Sydney Is 
 Beautiful

Sydney Is Beautiful is a competition to promote beautiful architecture and urbanism in Australia.

Entries open now.

Sydney Is Beautiful 2022

The Sydney Is Beautiful architecture and urbanism competition was established to celebrate beautiful architecture and promote the design and development of buildings that will be cherished by generations to come. The prize is intended to lift the expectations of Australians for new buildings and inspire a new generation of architects to embrace the timeless principles of new traditional architecture and urbanism.

The 2022 competition focuses on a vacant block in Woolloomooloo in Sydney,
114 William Street. The brief is to design an architectural scheme for this site that the community will love and which responds to the judging criteria. The entries will be exhibited at a prize show near Woolloomooloo on 31 January 2023. Competition terms are here.

Register intent to enter

To receive competition updates, including a virtual tour of the site and an entrant Q&A, please register below.

 

Partners

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Prizes

AUD$2000

Entries close

16 January 2023

Winners announced

31 January 2023

Awards

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People’s Prize

Entries will be exhibited at a prize-giving ceremony where the local community will be invited to select their favourite entry and, following this, exhibited in a Sydney space where entrants will have the option to sell their original art.

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Judges’ Prizes

A panel of experienced judges will review the entries and provide feedback. The judging panel will select the top student and non-professional and professional entry to receive two Judges’ Prizes worth AUD$750 each. 

Our main prize pool has a minimum investment of AUD$2000 (including the Youth Prize) but may increase with sponsorship and philanthropic support closer to the close of the competition. If you are interested in sponsoring the Sydney Is Beautiful competition, please email contact@streetlevelaustralia.org

 
 

Youth Prize

Thanks to the sponsorship of M.J. Suttie Architects, the Sydney Is Beautiful competition is also open to primary and high school students in the Youth Category. The recommended submission deliverables for entrants to the Youth Prize are 1⁠⁠–2 elevations. First prize in the Youth category is AUD$300 and there are two runner-up prizes of AUD$100. 

Competition brief

This year’s Sydney is Beautiful competition seeks urban design proposals for a vacant site in Woolloomooloo, Sydney. The subject site is located at 114 William St, Woolloomooloo in the state of New South Wales in Australia, and includes adjacent lots as delineated in the satellite image above (including 100–128 Palmer Street and 126–132 William Street).

The existing site is a largely vacant paved area closed to the public. The site adjoins William Street, Palmer Street, Bourke Street and Egan Place and comprises a down-ramp entryway to the underground Eastern Distributor motorway. A small traditional building is situated on the south-east corner of the site on William Street and Bourke Street.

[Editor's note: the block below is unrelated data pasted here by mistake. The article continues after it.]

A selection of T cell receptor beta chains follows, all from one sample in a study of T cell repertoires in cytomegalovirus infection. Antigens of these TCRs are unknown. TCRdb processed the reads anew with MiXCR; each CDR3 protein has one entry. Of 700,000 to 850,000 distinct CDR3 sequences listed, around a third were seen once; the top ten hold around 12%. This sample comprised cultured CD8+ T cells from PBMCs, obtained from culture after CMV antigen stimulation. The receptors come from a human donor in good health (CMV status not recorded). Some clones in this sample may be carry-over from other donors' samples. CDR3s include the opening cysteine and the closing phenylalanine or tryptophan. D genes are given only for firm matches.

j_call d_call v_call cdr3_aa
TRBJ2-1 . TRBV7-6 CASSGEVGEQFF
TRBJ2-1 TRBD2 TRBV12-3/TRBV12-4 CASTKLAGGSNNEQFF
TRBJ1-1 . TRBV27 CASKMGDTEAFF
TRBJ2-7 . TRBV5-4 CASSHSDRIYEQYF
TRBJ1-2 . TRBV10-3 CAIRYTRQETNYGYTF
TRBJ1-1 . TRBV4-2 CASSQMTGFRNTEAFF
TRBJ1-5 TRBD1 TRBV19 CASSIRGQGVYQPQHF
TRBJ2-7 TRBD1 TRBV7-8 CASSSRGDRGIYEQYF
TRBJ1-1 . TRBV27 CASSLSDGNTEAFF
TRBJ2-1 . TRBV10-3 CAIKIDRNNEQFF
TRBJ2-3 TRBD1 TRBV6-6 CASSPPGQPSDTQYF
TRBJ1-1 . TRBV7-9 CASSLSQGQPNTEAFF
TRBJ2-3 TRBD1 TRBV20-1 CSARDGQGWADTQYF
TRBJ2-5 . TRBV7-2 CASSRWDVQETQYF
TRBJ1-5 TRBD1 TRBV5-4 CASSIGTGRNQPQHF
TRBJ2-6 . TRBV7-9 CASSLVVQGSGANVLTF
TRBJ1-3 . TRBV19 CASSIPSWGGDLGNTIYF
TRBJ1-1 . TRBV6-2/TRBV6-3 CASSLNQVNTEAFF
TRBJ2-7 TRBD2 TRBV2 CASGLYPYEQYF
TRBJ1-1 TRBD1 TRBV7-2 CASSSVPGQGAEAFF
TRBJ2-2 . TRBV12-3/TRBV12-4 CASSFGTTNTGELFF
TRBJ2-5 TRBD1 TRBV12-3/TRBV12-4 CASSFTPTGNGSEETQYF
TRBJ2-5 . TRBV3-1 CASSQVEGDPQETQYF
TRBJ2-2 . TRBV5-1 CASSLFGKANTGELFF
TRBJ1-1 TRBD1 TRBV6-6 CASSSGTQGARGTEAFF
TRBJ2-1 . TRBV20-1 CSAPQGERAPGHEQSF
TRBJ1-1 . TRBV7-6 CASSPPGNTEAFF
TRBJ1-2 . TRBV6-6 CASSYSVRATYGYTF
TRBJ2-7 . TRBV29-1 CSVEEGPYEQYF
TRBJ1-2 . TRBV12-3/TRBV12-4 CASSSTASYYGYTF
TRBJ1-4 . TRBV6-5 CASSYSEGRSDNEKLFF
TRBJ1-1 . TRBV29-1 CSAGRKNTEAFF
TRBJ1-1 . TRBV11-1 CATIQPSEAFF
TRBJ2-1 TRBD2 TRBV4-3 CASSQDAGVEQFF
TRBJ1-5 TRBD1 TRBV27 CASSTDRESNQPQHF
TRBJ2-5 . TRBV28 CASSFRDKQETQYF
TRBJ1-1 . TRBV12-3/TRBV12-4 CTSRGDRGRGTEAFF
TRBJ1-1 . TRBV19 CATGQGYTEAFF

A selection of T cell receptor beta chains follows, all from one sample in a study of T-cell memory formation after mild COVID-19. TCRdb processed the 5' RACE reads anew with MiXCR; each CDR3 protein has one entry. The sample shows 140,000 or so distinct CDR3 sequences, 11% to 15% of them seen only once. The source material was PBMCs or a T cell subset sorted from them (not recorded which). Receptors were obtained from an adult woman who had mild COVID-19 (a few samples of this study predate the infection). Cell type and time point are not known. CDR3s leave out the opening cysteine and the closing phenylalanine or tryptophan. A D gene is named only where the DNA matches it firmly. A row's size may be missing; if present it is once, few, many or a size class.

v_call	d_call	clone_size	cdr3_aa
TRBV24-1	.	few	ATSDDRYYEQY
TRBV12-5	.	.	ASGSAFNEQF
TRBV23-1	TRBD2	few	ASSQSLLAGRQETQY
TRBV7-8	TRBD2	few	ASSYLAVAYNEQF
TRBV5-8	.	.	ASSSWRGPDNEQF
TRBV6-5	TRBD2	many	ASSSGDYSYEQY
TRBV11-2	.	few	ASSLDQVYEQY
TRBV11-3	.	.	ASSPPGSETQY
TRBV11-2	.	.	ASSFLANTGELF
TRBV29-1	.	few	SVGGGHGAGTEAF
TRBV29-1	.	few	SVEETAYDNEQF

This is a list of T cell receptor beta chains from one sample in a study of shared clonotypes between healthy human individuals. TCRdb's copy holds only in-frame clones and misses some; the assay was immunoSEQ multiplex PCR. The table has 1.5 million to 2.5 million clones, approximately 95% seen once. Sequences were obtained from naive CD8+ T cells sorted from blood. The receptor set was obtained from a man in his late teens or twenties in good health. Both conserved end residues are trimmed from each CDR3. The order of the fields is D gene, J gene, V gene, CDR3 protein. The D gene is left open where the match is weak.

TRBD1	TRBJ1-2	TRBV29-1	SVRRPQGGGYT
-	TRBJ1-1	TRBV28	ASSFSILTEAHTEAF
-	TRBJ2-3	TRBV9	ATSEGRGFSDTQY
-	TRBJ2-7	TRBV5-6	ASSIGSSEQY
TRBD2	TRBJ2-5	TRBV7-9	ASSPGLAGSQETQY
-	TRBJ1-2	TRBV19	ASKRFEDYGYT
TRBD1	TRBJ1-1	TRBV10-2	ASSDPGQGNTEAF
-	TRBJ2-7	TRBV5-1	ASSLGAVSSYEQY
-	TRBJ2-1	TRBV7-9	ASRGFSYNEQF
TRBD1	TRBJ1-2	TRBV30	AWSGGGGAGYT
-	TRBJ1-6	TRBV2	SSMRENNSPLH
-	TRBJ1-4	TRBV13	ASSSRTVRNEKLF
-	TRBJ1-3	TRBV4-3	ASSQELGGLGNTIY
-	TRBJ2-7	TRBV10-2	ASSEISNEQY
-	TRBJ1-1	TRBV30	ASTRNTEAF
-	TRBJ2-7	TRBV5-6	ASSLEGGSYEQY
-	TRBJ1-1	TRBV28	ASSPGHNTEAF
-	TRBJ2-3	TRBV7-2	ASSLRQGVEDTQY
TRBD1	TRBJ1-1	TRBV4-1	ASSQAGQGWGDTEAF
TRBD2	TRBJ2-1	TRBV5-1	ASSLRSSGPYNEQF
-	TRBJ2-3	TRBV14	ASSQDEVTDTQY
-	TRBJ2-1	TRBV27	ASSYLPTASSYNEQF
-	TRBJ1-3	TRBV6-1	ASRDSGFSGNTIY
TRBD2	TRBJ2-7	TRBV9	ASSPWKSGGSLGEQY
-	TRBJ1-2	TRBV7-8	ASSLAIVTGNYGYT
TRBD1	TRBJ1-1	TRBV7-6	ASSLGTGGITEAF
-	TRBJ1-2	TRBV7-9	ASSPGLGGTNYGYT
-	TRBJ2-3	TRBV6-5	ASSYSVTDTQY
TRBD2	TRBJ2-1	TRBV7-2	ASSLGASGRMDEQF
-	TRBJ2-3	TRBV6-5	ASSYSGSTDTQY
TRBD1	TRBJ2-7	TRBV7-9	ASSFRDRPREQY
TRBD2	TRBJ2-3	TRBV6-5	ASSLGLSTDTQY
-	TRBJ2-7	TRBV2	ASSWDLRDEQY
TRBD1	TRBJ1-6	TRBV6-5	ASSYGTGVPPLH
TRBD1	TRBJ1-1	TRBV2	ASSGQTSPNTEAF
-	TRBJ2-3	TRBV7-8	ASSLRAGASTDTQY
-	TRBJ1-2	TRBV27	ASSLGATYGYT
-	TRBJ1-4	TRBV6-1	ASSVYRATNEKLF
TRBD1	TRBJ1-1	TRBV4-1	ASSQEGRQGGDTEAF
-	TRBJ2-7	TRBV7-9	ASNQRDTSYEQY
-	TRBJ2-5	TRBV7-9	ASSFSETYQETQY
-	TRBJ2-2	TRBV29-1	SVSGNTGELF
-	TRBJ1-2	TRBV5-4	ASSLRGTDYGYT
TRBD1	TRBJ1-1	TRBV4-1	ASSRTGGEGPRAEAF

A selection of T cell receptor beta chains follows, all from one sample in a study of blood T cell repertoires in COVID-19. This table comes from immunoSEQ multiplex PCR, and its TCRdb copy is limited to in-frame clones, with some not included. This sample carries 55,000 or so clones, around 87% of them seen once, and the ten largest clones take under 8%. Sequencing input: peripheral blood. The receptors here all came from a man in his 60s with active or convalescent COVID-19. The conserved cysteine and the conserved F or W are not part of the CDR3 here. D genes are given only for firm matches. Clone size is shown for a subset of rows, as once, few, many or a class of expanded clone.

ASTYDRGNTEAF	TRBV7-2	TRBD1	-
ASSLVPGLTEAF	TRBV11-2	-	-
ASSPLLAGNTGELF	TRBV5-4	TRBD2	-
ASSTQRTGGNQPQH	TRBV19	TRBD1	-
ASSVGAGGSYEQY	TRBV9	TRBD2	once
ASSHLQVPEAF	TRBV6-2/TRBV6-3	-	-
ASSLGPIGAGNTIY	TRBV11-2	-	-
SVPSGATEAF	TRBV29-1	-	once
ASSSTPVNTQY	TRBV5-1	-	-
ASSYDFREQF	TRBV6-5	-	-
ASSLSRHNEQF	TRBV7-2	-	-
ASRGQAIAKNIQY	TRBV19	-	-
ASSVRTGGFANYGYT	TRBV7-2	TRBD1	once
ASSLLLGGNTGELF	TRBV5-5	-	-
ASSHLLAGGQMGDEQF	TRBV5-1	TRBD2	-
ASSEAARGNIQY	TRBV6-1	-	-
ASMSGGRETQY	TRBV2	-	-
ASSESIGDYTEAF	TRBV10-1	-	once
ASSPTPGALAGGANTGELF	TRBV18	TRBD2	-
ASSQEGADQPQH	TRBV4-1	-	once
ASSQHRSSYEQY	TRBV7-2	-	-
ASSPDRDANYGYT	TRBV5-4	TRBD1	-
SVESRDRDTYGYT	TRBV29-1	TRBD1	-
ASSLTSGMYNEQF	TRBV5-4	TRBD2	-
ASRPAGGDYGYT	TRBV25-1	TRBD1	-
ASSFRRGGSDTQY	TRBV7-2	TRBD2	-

The site is situated on the southern edge of the Woolloomooloo Heritage Conservation Area, an historic area with a relatively high proportion of Sydney’s social and affordable housing. The site is a blank canvas for architects to reimagine a new use, or mix of uses, conducive to community and individual flourishing.

The brief is to design a holistic proposal for a new mixed-use development including residential and commercial space, and public space devoted to community use. Proposals should:
  • Complement the beauty of the most enduring and loved local architectural precedents
  • Incorporate improvements to the adjacent urban fabric to promote walkability
  • Be commensurate with the scale of the surrounding urbanism
  • Address the street and engage passers-by, by incorporating beautiful and inviting façades at the human scale
  • Incorporate quality, locally sourced, sustainable natural materials
  • Incorporate the use of local design traditions, ornamentation and traditional design principles
Entrants are also welcome to consider Sydney’s rich migrant history and multicultural context. This is a competition to inspire everyday Australians to build more beautiful and popular architecture and, for that reason, entries that take care to demonstrate the aesthetic appeal of their designs for the general public are welcomed. 
Site information
 
An site plan, sections and elevation, 3D site view and LiDAR and aerial photograph for CAD (.dwg) can be downloaded hereThe site comprises a down-ramp tunnel entrance to the underground Eastern Distributor motorway, which is situated on the eastern side of the subject site (see annotated photographs here). Entrants should consider how best to provide a resolution to this design obstacle in a manner they see fit in accordance with the brief. 
Deliverables

We recommend that entries include a set of plans, sections and elevations, a perspective or an axonometric drawing or 3D render, and a 300-word description of their design choices. The minimum deliverable is one perspective/axonometric drawing or 3D render. Entrants should provide their entry on an A1 sheet size.
Eligibility

Anyone is welcome to submit a design proposal, regardless of their academic and professional background. Team submissions are also welcomed. Entries are open to Australian and international entrants. Competition terms are here.

Judging criteria